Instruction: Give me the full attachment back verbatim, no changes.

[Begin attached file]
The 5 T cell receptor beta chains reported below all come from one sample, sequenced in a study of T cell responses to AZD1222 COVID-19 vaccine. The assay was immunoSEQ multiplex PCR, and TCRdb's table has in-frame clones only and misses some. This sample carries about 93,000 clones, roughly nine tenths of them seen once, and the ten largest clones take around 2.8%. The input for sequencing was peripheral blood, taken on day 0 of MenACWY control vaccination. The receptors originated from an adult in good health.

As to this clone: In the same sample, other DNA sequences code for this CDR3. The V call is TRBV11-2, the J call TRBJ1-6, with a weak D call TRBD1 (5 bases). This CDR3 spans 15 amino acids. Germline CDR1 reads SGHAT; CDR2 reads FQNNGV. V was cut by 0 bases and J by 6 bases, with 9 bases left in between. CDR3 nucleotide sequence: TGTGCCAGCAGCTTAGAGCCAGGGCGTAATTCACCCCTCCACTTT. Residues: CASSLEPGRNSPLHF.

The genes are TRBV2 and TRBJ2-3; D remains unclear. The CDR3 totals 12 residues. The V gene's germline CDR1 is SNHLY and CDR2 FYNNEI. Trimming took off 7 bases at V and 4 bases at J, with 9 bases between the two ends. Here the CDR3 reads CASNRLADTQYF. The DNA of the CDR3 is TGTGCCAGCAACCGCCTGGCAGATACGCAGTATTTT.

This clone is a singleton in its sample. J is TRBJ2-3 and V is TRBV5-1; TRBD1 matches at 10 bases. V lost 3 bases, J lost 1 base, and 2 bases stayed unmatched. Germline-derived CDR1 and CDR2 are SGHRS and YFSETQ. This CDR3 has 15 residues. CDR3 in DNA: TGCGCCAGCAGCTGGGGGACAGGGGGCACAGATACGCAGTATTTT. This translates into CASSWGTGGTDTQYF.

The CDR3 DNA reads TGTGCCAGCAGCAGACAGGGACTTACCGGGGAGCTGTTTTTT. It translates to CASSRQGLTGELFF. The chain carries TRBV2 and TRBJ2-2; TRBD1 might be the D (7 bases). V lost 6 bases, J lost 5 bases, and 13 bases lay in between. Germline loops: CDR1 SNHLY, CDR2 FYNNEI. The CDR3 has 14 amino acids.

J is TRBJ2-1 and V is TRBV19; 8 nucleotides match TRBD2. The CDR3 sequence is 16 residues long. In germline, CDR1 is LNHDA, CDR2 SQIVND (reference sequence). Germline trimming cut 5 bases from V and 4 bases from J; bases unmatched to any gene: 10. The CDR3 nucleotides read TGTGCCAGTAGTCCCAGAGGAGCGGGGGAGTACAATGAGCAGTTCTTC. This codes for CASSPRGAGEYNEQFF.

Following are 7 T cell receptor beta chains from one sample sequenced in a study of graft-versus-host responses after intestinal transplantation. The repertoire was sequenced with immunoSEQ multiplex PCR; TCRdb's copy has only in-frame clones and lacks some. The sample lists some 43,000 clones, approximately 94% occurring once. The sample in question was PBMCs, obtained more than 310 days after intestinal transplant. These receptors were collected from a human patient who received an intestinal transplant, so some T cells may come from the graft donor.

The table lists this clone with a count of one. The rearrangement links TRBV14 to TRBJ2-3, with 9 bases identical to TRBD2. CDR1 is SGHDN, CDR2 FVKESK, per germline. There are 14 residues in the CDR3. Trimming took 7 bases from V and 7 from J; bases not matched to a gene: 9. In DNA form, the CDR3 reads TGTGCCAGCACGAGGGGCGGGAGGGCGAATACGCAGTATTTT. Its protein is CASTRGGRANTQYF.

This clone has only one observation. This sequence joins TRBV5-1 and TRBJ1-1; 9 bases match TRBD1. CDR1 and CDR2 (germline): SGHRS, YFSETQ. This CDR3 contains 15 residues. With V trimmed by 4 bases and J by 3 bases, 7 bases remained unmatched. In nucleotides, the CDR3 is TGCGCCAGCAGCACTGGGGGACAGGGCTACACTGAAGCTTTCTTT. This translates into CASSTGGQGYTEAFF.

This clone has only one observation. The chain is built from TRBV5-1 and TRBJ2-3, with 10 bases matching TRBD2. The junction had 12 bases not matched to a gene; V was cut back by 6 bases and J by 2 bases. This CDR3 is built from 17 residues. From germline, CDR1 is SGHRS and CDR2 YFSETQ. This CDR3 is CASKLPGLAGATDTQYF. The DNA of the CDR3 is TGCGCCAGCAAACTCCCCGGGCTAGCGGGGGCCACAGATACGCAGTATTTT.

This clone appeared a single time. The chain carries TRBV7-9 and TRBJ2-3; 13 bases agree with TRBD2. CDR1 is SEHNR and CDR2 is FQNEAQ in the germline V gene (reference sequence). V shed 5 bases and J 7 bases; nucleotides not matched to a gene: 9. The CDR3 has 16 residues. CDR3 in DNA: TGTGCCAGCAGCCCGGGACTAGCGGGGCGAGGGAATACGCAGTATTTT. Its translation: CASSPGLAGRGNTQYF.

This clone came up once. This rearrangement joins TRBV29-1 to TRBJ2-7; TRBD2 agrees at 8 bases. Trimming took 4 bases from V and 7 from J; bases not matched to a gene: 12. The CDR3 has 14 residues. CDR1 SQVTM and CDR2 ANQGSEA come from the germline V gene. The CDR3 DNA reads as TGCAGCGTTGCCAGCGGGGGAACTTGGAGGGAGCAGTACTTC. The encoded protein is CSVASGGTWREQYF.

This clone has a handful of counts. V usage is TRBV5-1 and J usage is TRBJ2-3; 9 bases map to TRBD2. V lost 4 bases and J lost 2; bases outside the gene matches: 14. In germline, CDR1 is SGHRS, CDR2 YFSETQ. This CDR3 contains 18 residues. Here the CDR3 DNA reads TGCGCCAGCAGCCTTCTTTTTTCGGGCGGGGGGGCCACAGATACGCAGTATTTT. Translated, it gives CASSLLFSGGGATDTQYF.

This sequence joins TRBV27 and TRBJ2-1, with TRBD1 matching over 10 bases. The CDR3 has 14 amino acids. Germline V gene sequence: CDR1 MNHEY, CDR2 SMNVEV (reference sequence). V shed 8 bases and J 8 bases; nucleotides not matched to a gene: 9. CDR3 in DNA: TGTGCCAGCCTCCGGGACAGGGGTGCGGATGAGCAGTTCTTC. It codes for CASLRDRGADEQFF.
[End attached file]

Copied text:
The 5 T cell receptor beta chains reported below all come from one sample, sequenced in a study of T cell responses to AZD1222 COVID-19 vaccine. The assay was immunoSEQ multiplex PCR, and TCRdb's table has in-frame clones only and misses some. This sample carries about 93,000 clones, roughly nine tenths of them seen once, and the ten largest clones take around 2.8%. The input for sequencing was peripheral blood, taken on day 0 of MenACWY control vaccination. The receptors originated from an adult in good health.

As to this clone: In the same sample, other DNA sequences code for this CDR3. The V call is TRBV11-2, the J call TRBJ1-6, with a weak D call TRBD1 (5 bases). This CDR3 spans 15 amino acids. Germline CDR1 reads SGHAT; CDR2 reads FQNNGV. V was cut by 0 bases and J by 6 bases, with 9 bases left in between. CDR3 nucleotide sequence: TGTGCCAGCAGCTTAGAGCCAGGGCGTAATTCACCCCTCCACTTT. Residues: CASSLEPGRNSPLHF.

The genes are TRBV2 and TRBJ2-3; D remains unclear. The CDR3 totals 12 residues. The V gene's germline CDR1 is SNHLY and CDR2 FYNNEI. Trimming took off 7 bases at V and 4 bases at J, with 9 bases between the two ends. Here the CDR3 reads CASNRLADTQYF. The DNA of the CDR3 is TGTGCCAGCAACCGCCTGGCAGATACGCAGTATTTT.

This clone is a singleton in its sample. J is TRBJ2-3 and V is TRBV5-1; TRBD1 matches at 10 bases. V lost 3 bases, J lost 1 base, and 2 bases stayed unmatched. Germline-derived CDR1 and CDR2 are SGHRS and YFSETQ. This CDR3 has 15 residues. CDR3 in DNA: TGCGCCAGCAGCTGGGGGACAGGGGGCACAGATACGCAGTATTTT. This translates into CASSWGTGGTDTQYF.

The CDR3 DNA reads TGTGCCAGCAGCAGACAGGGACTTACCGGGGAGCTGTTTTTT. It translates to CASSRQGLTGELFF. The chain carries TRBV2 and TRBJ2-2; TRBD1 might be the D (7 bases). V lost 6 bases, J lost 5 bases, and 13 bases lay in between. Germline loops: CDR1 SNHLY, CDR2 FYNNEI. The CDR3 has 14 amino acids.

J is TRBJ2-1 and V is TRBV19; 8 nucleotides match TRBD2. The CDR3 sequence is 16 residues long. In germline, CDR1 is LNHDA, CDR2 SQIVND (reference sequence). Germline trimming cut 5 bases from V and 4 bases from J; bases unmatched to any gene: 10. The CDR3 nucleotides read TGTGCCAGTAGTCCCAGAGGAGCGGGGGAGTACAATGAGCAGTTCTTC. This codes for CASSPRGAGEYNEQFF.

Following are 7 T cell receptor beta chains from one sample sequenced in a study of graft-versus-host responses after intestinal transplantation. The repertoire was sequenced with immunoSEQ multiplex PCR; TCRdb's copy has only in-frame clones and lacks some. The sample lists some 43,000 clones, approximately 94% occurring once. The sample in question was PBMCs, obtained more than 310 days after intestinal transplant. These receptors were collected from a human patient who received an intestinal transplant, so some T cells may come from the graft donor.

The table lists this clone with a count of one. The rearrangement links TRBV14 to TRBJ2-3, with 9 bases identical to TRBD2. CDR1 is SGHDN, CDR2 FVKESK, per germline. There are 14 residues in the CDR3. Trimming took 7 bases from V and 7 from J; bases not matched to a gene: 9. In DNA form, the CDR3 reads TGTGCCAGCACGAGGGGCGGGAGGGCGAATACGCAGTATTTT. Its protein is CASTRGGRANTQYF.

This clone has only one observation. This sequence joins TRBV5-1 and TRBJ1-1; 9 bases match TRBD1. CDR1 and CDR2 (germline): SGHRS, YFSETQ. This CDR3 contains 15 residues. With V trimmed by 4 bases and J by 3 bases, 7 bases remained unmatched. In nucleotides, the CDR3 is TGCGCCAGCAGCACTGGGGGACAGGGCTACACTGAAGCTTTCTTT. This translates into CASSTGGQGYTEAFF.

This clone has only one observation. The chain is built from TRBV5-1 and TRBJ2-3, with 10 bases matching TRBD2. The junction had 12 bases not matched to a gene; V was cut back by 6 bases and J by 2 bases. This CDR3 is built from 17 residues. From germline, CDR1 is SGHRS and CDR2 YFSETQ. This CDR3 is CASKLPGLAGATDTQYF. The DNA of the CDR3 is TGCGCCAGCAAACTCCCCGGGCTAGCGGGGGCCACAGATACGCAGTATTTT.

This clone appeared a single time. The chain carries TRBV7-9 and TRBJ2-3; 13 bases agree with TRBD2. CDR1 is SEHNR and CDR2 is FQNEAQ in the germline V gene (reference sequence). V shed 5 bases and J 7 bases; nucleotides not matched to a gene: 9. The CDR3 has 16 residues. CDR3 in DNA: TGTGCCAGCAGCCCGGGACTAGCGGGGCGAGGGAATACGCAGTATTTT. Its translation: CASSPGLAGRGNTQYF.

This clone came up once. This rearrangement joins TRBV29-1 to TRBJ2-7; TRBD2 agrees at 8 bases. Trimming took 4 bases from V and 7 from J; bases not matched to a gene: 12. The CDR3 has 14 residues. CDR1 SQVTM and CDR2 ANQGSEA come from the germline V gene. The CDR3 DNA reads as TGCAGCGTTGCCAGCGGGGGAACTTGGAGGGAGCAGTACTTC. The encoded protein is CSVASGGTWREQYF.

This clone has a handful of counts. V usage is TRBV5-1 and J usage is TRBJ2-3; 9 bases map to TRBD2. V lost 4 bases and J lost 2; bases outside the gene matches: 14. In germline, CDR1 is SGHRS, CDR2 YFSETQ. This CDR3 contains 18 residues. Here the CDR3 DNA reads TGCGCCAGCAGCCTTCTTTTTTCGGGCGGGGGGGCCACAGATACGCAGTATTTT. Translated, it gives CASSLLFSGGGATDTQYF.

This sequence joins TRBV27 and TRBJ2-1, with TRBD1 matching over 10 bases. The CDR3 has 14 amino acids. Germline V gene sequence: CDR1 MNHEY, CDR2 SMNVEV (reference sequence). V shed 8 bases and J 8 bases; nucleotides not matched to a gene: 9. CDR3 in DNA: TGTGCCAGCCTCCGGGACAGGGGTGCGGATGAGCAGTTCTTC. It codes for CASLRDRGADEQFF.